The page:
Our experience has been that many employers will pay their assistants anywhere
from $2.00 to $8.00 per hour more than what they were paying them before
they completed Surgical Assistant training. This is largely because employers
continue to see you as an advanced version of a Surgical Tech or an OR Nurse.
If your employer can see you should be in a different category with more
responsibility, more liability, and deserving of a higher pay scale, you
could do much better.
Chron.com says in an article entitled
Surgical Assistant Vs Surgical Technologist, “Although the average starting salary for surgical assistants is
$55,000, the average annual salary is $75,000 and a surgical assistant
may make as much as $200,000.”
SalaryExpert.com reports the average salary of the surgical assistant to be $70,951.
The same could be said to be true of OR Nurses except they start off with
a higher average page simply because the average pay of a nurse is higher
than that of a tech.
PAs and NPs will probably make no more money than they would normally make.
The value of Surgical Assistant training is it opens up an avenue of greater
and more successful participation in surgery.
The salaries reported above do not take into account call pay, shift differential,
and overtime. Here is another thing to think seriously about for a person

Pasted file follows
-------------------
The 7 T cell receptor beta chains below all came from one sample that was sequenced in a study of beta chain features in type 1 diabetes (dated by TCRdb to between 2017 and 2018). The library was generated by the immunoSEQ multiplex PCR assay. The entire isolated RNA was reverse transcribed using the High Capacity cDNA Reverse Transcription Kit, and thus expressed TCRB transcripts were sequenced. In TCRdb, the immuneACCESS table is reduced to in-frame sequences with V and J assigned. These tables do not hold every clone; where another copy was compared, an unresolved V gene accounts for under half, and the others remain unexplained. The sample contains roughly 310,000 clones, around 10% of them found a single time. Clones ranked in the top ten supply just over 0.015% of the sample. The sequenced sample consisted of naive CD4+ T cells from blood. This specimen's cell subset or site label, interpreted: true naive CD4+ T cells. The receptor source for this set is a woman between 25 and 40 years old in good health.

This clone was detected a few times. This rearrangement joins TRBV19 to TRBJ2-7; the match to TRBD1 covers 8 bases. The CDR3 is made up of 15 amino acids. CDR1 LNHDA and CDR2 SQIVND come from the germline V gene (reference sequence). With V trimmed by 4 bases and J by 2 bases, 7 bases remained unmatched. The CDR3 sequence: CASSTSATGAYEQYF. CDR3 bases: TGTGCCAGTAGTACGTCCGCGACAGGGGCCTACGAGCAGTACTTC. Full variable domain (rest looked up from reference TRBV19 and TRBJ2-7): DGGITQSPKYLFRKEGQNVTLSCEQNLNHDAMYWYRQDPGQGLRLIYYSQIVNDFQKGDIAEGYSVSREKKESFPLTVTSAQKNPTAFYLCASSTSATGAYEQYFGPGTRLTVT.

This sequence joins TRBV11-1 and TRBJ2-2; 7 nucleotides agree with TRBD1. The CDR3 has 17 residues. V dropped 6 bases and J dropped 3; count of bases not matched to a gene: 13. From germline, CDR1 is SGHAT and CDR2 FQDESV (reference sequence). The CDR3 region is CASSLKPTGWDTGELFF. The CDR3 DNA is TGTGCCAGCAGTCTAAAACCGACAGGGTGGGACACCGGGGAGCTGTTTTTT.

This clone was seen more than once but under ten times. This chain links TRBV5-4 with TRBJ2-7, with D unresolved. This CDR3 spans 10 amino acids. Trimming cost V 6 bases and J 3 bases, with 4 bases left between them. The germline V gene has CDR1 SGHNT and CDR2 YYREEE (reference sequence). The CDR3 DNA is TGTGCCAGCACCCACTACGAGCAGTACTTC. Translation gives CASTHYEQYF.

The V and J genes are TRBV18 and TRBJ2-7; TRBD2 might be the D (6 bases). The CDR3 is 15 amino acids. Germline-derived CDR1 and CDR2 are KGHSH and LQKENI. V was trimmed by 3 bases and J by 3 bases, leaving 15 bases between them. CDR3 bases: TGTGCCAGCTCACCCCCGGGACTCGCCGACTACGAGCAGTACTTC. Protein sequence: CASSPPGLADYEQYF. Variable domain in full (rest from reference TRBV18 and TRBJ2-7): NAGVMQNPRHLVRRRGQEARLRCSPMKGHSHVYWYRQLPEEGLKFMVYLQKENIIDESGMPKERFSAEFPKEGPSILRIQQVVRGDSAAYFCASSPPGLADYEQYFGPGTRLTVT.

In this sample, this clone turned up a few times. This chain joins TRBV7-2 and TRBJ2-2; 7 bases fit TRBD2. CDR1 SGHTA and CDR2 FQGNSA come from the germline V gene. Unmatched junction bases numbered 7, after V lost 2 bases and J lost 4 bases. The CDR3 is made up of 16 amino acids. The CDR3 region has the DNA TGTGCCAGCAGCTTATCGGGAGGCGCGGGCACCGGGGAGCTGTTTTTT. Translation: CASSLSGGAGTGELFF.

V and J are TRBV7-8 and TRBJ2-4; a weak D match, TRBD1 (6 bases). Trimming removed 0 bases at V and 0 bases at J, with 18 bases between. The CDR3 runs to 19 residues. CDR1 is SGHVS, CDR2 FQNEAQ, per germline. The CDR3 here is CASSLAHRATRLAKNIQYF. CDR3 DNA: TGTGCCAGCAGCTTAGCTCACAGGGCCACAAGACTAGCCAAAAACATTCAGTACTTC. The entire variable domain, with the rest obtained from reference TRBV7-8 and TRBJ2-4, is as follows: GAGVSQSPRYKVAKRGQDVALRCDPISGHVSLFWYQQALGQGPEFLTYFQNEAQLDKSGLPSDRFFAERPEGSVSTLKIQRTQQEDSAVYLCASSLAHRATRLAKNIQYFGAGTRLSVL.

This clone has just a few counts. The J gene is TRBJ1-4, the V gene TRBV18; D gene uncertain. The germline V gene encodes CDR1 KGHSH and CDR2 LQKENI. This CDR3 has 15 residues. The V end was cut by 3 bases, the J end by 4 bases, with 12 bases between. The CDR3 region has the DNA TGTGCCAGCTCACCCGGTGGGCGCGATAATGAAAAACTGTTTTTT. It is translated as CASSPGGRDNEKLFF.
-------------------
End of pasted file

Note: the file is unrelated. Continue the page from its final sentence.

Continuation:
with any of the above medical backgrounds:
“I made $105,000 annually as a freelance surgical assistant. And
to make that, I only had to work an average of 20 hours per week. That
comports very well with the Chron.com report of $200,000 for full-time
Well things have changed significantly for the better from the time when
I started assisting back in 1989. Back then, the company I was with was
charging the patient’s insurance 18% of the surgeon’s fee
for my services. This did not come out of the surgeon’s fee. It
was just a method of calculating the fee for the assistant. We chose 18%
to charge less than a surgeon who assisted in hopes that insurance companies
would start to prefer us. Didn’t turn out that way.
Now most surgical assistants charge the same as a surgeon who assists,
which is around 35%. If you are self-employed, you get to choose what
you charge. Some decide to charge even more than 35%. So today’s
surgical assistants charge double, if not more, of what we used to charge.
What are the results? Well I haven’t asked a lot of surgical assistants
what they make. But I do know specifically of 2 assistants who make in
the $350,000 range. It varies depending on your case load, the kind of
cases you assist on, how much you charge, and how effectively you collect
your fee from the insurance carrier.”
Dan Bump, President, CEO, ACE Surgical Assisting
To learn more about our program, contact us at 855-966-4111